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              • #8
                I wonder I this system ever froze and if not, what prevented it.

                Comment


                • #9
                  Originally posted by FED565 View Post
                  So the panels I have came on the house when it was built in 2000 and they are starting to look a little worn out. So my thoughts on this was to get some kind of temperature switch that will only pump the solar when it gets to the required temperature. So my question is are my panels still good, can I repaint them black again? Should I get new panels (can you suggest brand/model), do I need to purge my system more? I would like to try some possible fixes before I call a plumber. Any suggestions are appreciated.
                  One quick experiment you can do to determine for sure if the panels are cooling rather than heating the water: disconnect the circulation pump and see if your energy consumption goes up or down.
                  16x TenK 410W modules + 14x TenK 500W inverters

                  Comment


                  • #10
                    Thanks everyone for the replies as they are all very helpful on understanding on what I currently have.

                    They system has never froze as long as I have had it as it does have antifreeze in the system, when I had the new boiler and water heater installed the plumber refilled the solar part with enough antifreeze for out climate.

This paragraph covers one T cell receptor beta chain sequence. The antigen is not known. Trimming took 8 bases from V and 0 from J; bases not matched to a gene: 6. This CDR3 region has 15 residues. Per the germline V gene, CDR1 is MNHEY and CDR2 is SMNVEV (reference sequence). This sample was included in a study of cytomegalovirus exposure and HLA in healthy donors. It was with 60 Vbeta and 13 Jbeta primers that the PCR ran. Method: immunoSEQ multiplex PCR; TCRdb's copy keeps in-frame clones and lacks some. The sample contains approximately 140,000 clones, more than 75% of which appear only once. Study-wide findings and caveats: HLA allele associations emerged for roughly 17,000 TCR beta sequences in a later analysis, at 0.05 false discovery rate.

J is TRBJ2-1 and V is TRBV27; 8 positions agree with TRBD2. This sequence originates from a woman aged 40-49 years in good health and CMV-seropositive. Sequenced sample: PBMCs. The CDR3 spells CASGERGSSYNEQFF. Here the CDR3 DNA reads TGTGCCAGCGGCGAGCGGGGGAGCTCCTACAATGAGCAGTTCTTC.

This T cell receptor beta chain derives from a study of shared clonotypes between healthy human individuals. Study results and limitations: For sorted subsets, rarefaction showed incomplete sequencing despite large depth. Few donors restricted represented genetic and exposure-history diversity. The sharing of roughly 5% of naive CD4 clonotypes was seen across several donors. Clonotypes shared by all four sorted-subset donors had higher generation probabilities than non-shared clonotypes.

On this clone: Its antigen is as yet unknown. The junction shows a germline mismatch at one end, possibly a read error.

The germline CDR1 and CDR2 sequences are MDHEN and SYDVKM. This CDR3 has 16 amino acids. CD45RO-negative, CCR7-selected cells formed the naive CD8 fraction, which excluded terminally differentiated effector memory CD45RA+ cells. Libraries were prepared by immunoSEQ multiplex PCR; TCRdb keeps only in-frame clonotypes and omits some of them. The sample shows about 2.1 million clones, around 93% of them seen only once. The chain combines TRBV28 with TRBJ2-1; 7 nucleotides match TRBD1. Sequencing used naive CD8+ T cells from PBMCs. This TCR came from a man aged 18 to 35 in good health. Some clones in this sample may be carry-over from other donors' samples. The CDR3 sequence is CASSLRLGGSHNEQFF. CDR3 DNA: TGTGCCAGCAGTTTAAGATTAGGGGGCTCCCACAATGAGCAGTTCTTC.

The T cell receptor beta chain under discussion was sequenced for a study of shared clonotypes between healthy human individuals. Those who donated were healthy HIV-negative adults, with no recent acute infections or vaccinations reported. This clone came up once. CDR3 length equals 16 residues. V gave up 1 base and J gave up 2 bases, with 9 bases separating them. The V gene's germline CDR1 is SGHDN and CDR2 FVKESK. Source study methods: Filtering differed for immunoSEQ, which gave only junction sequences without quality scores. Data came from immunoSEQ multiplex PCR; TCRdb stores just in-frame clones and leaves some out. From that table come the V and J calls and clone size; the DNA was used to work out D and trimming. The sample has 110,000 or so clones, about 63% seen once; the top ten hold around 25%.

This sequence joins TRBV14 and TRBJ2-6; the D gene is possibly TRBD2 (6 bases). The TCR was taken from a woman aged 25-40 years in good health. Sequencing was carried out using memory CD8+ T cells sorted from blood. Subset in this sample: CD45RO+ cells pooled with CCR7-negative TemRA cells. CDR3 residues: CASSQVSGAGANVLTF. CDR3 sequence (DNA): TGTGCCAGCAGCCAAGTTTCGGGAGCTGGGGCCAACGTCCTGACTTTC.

My plan now is to turn off the solar portion of my hot water completely by unplugging the pump and I also have a shutoff valve on the inlet and outlet of the system that goes into the water heater. So I will have no flow and can see if my propane bill goes down. I would definitely like to keep the solar portion of my system but it looks like I made need to bite the bullet and get a correctly configured system installed.

                    Comment


                    • #11
                      Originally posted by FED565 View Post
                      Thanks everyone for the replies as they are all very helpful on understanding on what I currently have.

                      They system has never froze as long as I have had it as it does have antifreeze in the system, when I had the new boiler and water heater installed the plumber refilled the solar part with enough antifreeze for out climate.

                      My plan now is to turn off the solar portion of my hot water completely by unplugging the pump and I also have a shutoff valve on the inlet and outlet of the system that goes into the water heater. So I will have no flow and can see if my propane bill goes down. I would definitely like to keep the solar portion of my system but it looks like I made need to bite the bullet and get a correctly configured system installed.